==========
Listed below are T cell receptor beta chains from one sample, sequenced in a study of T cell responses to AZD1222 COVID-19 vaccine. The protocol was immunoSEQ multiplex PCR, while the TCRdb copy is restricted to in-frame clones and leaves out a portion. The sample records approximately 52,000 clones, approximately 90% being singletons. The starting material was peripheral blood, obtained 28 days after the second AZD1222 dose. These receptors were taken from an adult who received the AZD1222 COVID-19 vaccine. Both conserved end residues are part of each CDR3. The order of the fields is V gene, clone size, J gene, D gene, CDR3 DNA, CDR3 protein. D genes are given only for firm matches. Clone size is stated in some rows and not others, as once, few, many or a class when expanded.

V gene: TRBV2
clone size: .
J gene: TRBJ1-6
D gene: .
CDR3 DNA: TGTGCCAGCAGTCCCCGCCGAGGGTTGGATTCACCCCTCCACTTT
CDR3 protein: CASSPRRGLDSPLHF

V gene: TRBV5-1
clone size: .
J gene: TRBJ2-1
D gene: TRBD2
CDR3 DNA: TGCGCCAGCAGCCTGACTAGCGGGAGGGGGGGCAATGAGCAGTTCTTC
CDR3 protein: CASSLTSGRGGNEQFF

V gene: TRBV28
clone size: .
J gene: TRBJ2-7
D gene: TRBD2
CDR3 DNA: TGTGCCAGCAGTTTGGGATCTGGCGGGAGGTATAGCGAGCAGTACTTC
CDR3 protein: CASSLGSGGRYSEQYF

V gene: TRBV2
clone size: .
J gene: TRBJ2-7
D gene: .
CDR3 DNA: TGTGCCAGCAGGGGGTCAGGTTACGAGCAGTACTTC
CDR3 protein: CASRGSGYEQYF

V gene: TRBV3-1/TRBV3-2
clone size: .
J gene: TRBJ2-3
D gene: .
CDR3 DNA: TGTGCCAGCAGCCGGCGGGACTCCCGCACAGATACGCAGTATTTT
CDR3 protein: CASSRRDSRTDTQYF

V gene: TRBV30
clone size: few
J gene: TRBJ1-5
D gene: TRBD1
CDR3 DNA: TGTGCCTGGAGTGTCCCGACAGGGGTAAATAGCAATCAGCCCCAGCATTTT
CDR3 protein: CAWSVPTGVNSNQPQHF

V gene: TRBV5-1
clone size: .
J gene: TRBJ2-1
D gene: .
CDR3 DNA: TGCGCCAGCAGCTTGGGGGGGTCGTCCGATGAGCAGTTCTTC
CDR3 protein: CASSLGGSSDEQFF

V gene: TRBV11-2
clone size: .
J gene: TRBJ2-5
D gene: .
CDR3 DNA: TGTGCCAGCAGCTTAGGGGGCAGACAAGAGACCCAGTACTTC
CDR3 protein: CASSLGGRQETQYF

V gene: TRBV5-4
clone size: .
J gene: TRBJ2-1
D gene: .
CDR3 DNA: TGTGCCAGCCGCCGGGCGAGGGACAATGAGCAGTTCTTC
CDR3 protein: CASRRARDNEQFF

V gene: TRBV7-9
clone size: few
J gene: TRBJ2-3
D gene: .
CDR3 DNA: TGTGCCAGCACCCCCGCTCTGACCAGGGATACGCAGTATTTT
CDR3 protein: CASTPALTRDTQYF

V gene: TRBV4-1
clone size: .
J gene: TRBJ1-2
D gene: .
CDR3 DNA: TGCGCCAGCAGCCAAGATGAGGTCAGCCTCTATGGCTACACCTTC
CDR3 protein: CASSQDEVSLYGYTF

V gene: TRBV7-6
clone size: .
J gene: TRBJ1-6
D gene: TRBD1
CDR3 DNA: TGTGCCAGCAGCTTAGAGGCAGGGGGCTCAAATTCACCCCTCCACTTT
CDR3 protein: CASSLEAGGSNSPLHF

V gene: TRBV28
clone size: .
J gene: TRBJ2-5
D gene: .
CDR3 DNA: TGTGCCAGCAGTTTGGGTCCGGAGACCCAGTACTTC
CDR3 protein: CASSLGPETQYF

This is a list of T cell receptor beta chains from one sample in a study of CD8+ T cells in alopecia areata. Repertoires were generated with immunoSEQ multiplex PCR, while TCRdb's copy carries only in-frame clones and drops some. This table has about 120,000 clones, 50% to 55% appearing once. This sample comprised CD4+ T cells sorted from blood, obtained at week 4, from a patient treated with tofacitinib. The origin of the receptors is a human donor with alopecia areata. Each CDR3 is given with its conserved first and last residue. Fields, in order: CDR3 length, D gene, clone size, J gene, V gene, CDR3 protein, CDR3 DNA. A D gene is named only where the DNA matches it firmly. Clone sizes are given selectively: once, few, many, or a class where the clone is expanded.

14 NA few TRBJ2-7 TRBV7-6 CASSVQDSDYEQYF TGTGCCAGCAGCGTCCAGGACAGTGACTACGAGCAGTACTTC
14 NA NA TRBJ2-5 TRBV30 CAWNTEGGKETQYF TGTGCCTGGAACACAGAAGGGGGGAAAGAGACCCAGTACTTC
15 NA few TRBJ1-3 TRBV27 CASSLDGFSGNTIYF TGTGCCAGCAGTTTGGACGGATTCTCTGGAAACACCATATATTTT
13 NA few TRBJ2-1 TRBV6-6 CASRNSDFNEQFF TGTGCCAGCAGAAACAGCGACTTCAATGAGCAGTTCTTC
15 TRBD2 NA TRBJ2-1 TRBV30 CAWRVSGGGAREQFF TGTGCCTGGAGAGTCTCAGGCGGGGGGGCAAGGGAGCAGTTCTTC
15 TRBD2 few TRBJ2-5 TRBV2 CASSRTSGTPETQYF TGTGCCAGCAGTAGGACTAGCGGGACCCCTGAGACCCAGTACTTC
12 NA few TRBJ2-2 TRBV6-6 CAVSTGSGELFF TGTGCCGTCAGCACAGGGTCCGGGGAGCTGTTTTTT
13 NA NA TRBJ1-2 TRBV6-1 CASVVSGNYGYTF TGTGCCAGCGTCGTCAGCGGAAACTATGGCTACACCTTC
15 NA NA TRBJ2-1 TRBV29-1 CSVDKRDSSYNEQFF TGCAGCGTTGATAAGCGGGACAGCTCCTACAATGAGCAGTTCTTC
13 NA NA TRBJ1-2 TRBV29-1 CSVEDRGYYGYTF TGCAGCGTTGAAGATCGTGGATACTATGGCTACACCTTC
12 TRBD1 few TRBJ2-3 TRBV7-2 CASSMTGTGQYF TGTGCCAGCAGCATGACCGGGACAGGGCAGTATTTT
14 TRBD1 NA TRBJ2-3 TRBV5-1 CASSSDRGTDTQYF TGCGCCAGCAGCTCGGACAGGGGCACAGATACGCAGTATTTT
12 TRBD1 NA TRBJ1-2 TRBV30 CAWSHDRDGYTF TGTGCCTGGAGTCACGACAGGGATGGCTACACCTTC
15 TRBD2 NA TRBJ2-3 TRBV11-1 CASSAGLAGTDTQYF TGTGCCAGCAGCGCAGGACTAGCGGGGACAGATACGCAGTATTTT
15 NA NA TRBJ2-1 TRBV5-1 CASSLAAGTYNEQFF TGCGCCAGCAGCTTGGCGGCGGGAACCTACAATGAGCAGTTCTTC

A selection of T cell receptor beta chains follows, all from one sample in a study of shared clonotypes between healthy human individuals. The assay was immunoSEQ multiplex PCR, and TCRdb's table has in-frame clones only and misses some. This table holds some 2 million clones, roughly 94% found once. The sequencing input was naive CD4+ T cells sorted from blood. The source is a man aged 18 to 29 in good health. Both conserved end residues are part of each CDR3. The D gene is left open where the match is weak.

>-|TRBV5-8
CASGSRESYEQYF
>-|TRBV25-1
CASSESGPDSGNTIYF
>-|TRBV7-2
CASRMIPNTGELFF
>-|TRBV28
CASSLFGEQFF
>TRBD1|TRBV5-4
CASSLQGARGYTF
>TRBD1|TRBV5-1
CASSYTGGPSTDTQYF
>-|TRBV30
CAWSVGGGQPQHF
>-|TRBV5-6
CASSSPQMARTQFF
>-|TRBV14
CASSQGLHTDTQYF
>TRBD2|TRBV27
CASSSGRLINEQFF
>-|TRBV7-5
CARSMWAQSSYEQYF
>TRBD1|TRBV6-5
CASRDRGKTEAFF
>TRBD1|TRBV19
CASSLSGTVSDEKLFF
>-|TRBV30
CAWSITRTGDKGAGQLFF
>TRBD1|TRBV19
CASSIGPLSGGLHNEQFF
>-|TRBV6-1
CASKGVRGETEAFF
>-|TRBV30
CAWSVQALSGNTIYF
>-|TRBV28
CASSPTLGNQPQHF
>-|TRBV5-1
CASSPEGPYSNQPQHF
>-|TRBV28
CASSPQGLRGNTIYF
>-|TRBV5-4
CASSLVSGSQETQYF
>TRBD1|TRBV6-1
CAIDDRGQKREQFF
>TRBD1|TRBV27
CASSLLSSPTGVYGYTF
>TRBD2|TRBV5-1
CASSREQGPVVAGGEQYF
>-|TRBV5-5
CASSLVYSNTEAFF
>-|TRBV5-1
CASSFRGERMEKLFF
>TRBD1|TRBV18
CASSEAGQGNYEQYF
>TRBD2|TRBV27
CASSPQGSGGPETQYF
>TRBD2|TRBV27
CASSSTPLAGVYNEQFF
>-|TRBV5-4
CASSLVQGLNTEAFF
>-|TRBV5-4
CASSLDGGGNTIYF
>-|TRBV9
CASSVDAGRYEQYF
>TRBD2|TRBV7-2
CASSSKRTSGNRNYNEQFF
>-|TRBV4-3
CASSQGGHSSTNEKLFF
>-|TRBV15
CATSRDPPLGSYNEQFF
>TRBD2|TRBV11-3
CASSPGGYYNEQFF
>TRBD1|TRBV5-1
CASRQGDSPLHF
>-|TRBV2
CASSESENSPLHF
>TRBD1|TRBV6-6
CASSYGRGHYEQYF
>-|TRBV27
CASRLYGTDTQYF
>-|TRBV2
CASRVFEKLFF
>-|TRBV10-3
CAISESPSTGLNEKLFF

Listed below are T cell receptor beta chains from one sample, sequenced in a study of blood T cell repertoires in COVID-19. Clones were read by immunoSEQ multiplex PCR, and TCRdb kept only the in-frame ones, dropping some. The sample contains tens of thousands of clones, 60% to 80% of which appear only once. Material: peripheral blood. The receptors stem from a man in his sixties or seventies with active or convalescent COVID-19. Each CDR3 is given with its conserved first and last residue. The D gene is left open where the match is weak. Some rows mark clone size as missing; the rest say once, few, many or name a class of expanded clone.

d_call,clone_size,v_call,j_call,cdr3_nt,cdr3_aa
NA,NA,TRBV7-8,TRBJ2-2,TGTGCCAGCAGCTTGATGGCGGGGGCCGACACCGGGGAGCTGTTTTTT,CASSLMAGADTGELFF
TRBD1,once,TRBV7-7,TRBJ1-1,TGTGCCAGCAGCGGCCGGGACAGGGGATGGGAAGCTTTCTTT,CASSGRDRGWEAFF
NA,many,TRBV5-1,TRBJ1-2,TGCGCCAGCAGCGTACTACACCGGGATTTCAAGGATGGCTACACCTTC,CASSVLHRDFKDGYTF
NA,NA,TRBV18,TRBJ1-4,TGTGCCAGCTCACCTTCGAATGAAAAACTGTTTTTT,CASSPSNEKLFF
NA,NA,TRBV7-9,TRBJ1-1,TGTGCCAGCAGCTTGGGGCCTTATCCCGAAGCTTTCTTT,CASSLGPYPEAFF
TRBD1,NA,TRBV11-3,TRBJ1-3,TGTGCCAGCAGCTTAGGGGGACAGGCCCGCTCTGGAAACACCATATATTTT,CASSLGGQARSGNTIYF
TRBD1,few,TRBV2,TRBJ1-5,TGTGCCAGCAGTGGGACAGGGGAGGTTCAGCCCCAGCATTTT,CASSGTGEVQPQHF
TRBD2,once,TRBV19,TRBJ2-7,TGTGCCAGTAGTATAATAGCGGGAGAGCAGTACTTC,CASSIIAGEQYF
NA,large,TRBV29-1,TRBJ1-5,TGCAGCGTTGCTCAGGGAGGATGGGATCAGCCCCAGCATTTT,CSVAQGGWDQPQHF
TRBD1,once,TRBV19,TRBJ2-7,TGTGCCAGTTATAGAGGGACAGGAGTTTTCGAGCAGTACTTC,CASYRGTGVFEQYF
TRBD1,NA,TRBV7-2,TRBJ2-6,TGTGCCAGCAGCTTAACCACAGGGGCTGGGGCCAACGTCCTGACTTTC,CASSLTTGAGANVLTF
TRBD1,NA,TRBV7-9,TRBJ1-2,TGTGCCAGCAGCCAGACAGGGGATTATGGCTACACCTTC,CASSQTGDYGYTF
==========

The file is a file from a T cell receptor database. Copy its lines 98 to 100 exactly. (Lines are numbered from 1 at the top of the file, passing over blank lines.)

CASGSRESYEQYF
>-|TRBV25-1
CASSESGPDSGNTIYF